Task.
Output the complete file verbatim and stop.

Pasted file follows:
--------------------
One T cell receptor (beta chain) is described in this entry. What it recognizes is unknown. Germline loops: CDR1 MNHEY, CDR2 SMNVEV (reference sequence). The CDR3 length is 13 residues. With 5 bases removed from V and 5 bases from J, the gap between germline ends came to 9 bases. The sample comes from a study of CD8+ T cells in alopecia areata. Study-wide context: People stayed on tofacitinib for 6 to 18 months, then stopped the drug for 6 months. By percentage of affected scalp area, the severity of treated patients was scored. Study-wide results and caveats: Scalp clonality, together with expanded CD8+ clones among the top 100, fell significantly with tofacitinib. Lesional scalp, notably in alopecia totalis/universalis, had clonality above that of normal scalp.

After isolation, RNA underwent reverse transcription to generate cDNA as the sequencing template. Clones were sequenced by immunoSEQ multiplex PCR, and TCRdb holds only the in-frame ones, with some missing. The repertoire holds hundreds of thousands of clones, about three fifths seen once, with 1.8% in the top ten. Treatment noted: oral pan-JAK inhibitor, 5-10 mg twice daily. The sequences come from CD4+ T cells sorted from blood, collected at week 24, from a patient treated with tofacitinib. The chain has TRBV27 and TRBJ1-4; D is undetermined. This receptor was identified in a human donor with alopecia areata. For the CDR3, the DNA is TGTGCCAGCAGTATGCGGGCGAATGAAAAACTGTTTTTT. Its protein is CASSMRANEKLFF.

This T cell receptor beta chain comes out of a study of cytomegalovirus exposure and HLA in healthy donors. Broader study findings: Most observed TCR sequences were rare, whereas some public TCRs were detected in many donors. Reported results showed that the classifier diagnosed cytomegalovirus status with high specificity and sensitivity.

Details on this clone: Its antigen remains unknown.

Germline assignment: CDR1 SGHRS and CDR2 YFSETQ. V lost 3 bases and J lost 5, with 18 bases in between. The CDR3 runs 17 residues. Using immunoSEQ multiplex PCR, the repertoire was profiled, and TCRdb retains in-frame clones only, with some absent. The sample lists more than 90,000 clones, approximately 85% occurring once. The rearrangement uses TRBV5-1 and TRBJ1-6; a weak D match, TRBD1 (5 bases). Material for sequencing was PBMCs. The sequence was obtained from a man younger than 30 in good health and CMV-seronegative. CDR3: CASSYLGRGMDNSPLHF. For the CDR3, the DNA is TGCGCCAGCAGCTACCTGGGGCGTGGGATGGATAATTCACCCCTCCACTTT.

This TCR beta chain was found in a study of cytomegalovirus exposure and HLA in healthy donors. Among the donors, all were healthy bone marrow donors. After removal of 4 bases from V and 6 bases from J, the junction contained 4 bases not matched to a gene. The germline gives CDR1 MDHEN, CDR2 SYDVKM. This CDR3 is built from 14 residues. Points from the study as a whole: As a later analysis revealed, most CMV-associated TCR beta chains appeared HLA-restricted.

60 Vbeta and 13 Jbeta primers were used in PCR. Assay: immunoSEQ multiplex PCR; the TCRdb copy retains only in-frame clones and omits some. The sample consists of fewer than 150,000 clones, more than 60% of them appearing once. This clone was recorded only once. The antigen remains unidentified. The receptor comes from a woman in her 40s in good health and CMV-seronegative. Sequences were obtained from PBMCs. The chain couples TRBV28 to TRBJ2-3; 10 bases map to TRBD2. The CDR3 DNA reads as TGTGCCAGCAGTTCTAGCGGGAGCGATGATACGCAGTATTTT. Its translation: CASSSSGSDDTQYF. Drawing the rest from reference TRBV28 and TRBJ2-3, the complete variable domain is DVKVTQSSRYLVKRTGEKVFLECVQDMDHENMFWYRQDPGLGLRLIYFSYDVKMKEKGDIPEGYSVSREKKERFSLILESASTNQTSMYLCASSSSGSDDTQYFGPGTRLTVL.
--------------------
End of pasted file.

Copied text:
One T cell receptor (beta chain) is described in this entry. What it recognizes is unknown. Germline loops: CDR1 MNHEY, CDR2 SMNVEV (reference sequence). The CDR3 length is 13 residues. With 5 bases removed from V and 5 bases from J, the gap between germline ends came to 9 bases. The sample comes from a study of CD8+ T cells in alopecia areata. Study-wide context: People stayed on tofacitinib for 6 to 18 months, then stopped the drug for 6 months. By percentage of affected scalp area, the severity of treated patients was scored. Study-wide results and caveats: Scalp clonality, together with expanded CD8+ clones among the top 100, fell significantly with tofacitinib. Lesional scalp, notably in alopecia totalis/universalis, had clonality above that of normal scalp.

After isolation, RNA underwent reverse transcription to generate cDNA as the sequencing template. Clones were sequenced by immunoSEQ multiplex PCR, and TCRdb holds only the in-frame ones, with some missing. The repertoire holds hundreds of thousands of clones, about three fifths seen once, with 1.8% in the top ten. Treatment noted: oral pan-JAK inhibitor, 5-10 mg twice daily. The sequences come from CD4+ T cells sorted from blood, collected at week 24, from a patient treated with tofacitinib. The chain has TRBV27 and TRBJ1-4; D is undetermined. This receptor was identified in a human donor with alopecia areata. For the CDR3, the DNA is TGTGCCAGCAGTATGCGGGCGAATGAAAAACTGTTTTTT. Its protein is CASSMRANEKLFF.

This T cell receptor beta chain comes out of a study of cytomegalovirus exposure and HLA in healthy donors. Broader study findings: Most observed TCR sequences were rare, whereas some public TCRs were detected in many donors. Reported results showed that the classifier diagnosed cytomegalovirus status with high specificity and sensitivity.

Details on this clone: Its antigen remains unknown.

Germline assignment: CDR1 SGHRS and CDR2 YFSETQ. V lost 3 bases and J lost 5, with 18 bases in between. The CDR3 runs 17 residues. Using immunoSEQ multiplex PCR, the repertoire was profiled, and TCRdb retains in-frame clones only, with some absent. The sample lists more than 90,000 clones, approximately 85% occurring once. The rearrangement uses TRBV5-1 and TRBJ1-6; a weak D match, TRBD1 (5 bases). Material for sequencing was PBMCs. The sequence was obtained from a man younger than 30 in good health and CMV-seronegative. CDR3: CASSYLGRGMDNSPLHF. For the CDR3, the DNA is TGCGCCAGCAGCTACCTGGGGCGTGGGATGGATAATTCACCCCTCCACTTT.

This TCR beta chain was found in a study of cytomegalovirus exposure and HLA in healthy donors. Among the donors, all were healthy bone marrow donors. After removal of 4 bases from V and 6 bases from J, the junction contained 4 bases not matched to a gene. The germline gives CDR1 MDHEN, CDR2 SYDVKM. This CDR3 is built from 14 residues. Points from the study as a whole: As a later analysis revealed, most CMV-associated TCR beta chains appeared HLA-restricted.

60 Vbeta and 13 Jbeta primers were used in PCR. Assay: immunoSEQ multiplex PCR; the TCRdb copy retains only in-frame clones and omits some. The sample consists of fewer than 150,000 clones, more than 60% of them appearing once. This clone was recorded only once. The antigen remains unidentified. The receptor comes from a woman in her 40s in good health and CMV-seronegative. Sequences were obtained from PBMCs. The chain couples TRBV28 to TRBJ2-3; 10 bases map to TRBD2. The CDR3 DNA reads as TGTGCCAGCAGTTCTAGCGGGAGCGATGATACGCAGTATTTT. Its translation: CASSSSGSDDTQYF. Drawing the rest from reference TRBV28 and TRBJ2-3, the complete variable domain is DVKVTQSSRYLVKRTGEKVFLECVQDMDHENMFWYRQDPGLGLRLIYFSYDVKMKEKGDIPEGYSVSREKKERFSLILESASTNQTSMYLCASSSSGSDDTQYFGPGTRLTVL.